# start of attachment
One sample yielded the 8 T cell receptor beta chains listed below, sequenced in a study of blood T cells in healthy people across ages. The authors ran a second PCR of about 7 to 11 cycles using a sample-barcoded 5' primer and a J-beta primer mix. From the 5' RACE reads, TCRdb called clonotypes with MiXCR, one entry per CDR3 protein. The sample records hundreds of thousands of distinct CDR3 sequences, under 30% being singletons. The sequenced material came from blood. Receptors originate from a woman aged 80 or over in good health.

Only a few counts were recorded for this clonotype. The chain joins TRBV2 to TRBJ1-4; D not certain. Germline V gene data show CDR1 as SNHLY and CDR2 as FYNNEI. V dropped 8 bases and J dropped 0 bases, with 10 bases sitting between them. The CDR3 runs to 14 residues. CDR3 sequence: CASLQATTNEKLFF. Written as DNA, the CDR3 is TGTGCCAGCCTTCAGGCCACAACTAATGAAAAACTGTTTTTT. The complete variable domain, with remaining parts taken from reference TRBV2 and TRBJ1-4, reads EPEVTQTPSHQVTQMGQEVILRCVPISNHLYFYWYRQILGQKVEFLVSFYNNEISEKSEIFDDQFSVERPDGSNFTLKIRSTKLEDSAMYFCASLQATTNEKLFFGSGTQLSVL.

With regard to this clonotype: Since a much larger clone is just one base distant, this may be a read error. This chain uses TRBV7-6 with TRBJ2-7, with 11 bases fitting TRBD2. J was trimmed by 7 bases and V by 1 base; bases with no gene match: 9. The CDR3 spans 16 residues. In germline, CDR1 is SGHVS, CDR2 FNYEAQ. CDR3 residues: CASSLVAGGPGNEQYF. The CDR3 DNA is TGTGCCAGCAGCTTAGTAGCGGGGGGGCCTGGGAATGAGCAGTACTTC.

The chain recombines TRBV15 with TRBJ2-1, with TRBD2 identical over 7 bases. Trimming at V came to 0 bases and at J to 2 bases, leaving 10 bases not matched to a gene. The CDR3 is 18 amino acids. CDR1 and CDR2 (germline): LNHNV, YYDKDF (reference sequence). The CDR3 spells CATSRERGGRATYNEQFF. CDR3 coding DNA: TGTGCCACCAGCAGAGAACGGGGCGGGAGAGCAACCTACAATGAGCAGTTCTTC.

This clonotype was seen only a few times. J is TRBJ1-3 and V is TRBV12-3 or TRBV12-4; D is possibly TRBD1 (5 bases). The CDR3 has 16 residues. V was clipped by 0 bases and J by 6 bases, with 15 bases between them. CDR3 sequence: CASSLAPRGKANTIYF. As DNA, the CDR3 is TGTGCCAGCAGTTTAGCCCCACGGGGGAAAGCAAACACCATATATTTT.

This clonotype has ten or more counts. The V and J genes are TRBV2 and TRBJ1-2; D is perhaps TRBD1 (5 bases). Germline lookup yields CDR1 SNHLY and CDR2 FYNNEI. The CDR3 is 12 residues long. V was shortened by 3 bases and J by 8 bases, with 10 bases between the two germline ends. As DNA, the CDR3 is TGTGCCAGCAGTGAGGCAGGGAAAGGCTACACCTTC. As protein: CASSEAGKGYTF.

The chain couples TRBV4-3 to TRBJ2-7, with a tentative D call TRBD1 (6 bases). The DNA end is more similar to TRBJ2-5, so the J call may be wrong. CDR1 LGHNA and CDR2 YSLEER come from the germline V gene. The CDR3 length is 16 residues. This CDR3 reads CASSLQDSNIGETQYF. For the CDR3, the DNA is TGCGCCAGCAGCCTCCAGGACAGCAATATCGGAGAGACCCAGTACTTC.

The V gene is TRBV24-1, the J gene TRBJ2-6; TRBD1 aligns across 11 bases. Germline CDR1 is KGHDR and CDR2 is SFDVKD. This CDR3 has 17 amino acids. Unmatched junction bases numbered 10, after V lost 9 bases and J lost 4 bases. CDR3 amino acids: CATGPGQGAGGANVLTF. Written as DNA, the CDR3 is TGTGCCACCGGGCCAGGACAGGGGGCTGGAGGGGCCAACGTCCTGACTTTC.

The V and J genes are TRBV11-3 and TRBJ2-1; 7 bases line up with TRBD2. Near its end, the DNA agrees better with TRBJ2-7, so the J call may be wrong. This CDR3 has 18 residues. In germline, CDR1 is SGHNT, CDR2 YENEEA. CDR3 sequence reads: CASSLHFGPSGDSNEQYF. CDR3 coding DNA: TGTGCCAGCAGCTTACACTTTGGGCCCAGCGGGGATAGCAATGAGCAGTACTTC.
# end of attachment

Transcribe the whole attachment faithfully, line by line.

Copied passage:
One sample yielded the 8 T cell receptor beta chains listed below, sequenced in a study of blood T cells in healthy people across ages. The authors ran a second PCR of about 7 to 11 cycles using a sample-barcoded 5' primer and a J-beta primer mix. From the 5' RACE reads, TCRdb called clonotypes with MiXCR, one entry per CDR3 protein. The sample records hundreds of thousands of distinct CDR3 sequences, under 30% being singletons. The sequenced material came from blood. Receptors originate from a woman aged 80 or over in good health.

Only a few counts were recorded for this clonotype. The chain joins TRBV2 to TRBJ1-4; D not certain. Germline V gene data show CDR1 as SNHLY and CDR2 as FYNNEI. V dropped 8 bases and J dropped 0 bases, with 10 bases sitting between them. The CDR3 runs to 14 residues. CDR3 sequence: CASLQATTNEKLFF. Written as DNA, the CDR3 is TGTGCCAGCCTTCAGGCCACAACTAATGAAAAACTGTTTTTT. The complete variable domain, with remaining parts taken from reference TRBV2 and TRBJ1-4, reads EPEVTQTPSHQVTQMGQEVILRCVPISNHLYFYWYRQILGQKVEFLVSFYNNEISEKSEIFDDQFSVERPDGSNFTLKIRSTKLEDSAMYFCASLQATTNEKLFFGSGTQLSVL.

With regard to this clonotype: Since a much larger clone is just one base distant, this may be a read error. This chain uses TRBV7-6 with TRBJ2-7, with 11 bases fitting TRBD2. J was trimmed by 7 bases and V by 1 base; bases with no gene match: 9. The CDR3 spans 16 residues. In germline, CDR1 is SGHVS, CDR2 FNYEAQ. CDR3 residues: CASSLVAGGPGNEQYF. The CDR3 DNA is TGTGCCAGCAGCTTAGTAGCGGGGGGGCCTGGGAATGAGCAGTACTTC.

The chain recombines TRBV15 with TRBJ2-1, with TRBD2 identical over 7 bases. Trimming at V came to 0 bases and at J to 2 bases, leaving 10 bases not matched to a gene. The CDR3 is 18 amino acids. CDR1 and CDR2 (germline): LNHNV, YYDKDF (reference sequence). The CDR3 spells CATSRERGGRATYNEQFF. CDR3 coding DNA: TGTGCCACCAGCAGAGAACGGGGCGGGAGAGCAACCTACAATGAGCAGTTCTTC.

This clonotype was seen only a few times. J is TRBJ1-3 and V is TRBV12-3 or TRBV12-4; D is possibly TRBD1 (5 bases). The CDR3 has 16 residues. V was clipped by 0 bases and J by 6 bases, with 15 bases between them. CDR3 sequence: CASSLAPRGKANTIYF. As DNA, the CDR3 is TGTGCCAGCAGTTTAGCCCCACGGGGGAAAGCAAACACCATATATTTT.

This clonotype has ten or more counts. The V and J genes are TRBV2 and TRBJ1-2; D is perhaps TRBD1 (5 bases). Germline lookup yields CDR1 SNHLY and CDR2 FYNNEI. The CDR3 is 12 residues long. V was shortened by 3 bases and J by 8 bases, with 10 bases between the two germline ends. As DNA, the CDR3 is TGTGCCAGCAGTGAGGCAGGGAAAGGCTACACCTTC. As protein: CASSEAGKGYTF.

The chain couples TRBV4-3 to TRBJ2-7, with a tentative D call TRBD1 (6 bases). The DNA end is more similar to TRBJ2-5, so the J call may be wrong. CDR1 LGHNA and CDR2 YSLEER come from the germline V gene. The CDR3 length is 16 residues. This CDR3 reads CASSLQDSNIGETQYF. For the CDR3, the DNA is TGCGCCAGCAGCCTCCAGGACAGCAATATCGGAGAGACCCAGTACTTC.

The V gene is TRBV24-1, the J gene TRBJ2-6; TRBD1 aligns across 11 bases. Germline CDR1 is KGHDR and CDR2 is SFDVKD. This CDR3 has 17 amino acids. Unmatched junction bases numbered 10, after V lost 9 bases and J lost 4 bases. CDR3 amino acids: CATGPGQGAGGANVLTF. Written as DNA, the CDR3 is TGTGCCACCGGGCCAGGACAGGGGGCTGGAGGGGCCAACGTCCTGACTTTC.

The V and J genes are TRBV11-3 and TRBJ2-1; 7 bases line up with TRBD2. Near its end, the DNA agrees better with TRBJ2-7, so the J call may be wrong. This CDR3 has 18 residues. In germline, CDR1 is SGHNT, CDR2 YENEEA. CDR3 sequence reads: CASSLHFGPSGDSNEQYF. CDR3 coding DNA: TGTGCCAGCAGCTTACACTTTGGGCCCAGCGGGGATAGCAATGAGCAGTACTTC.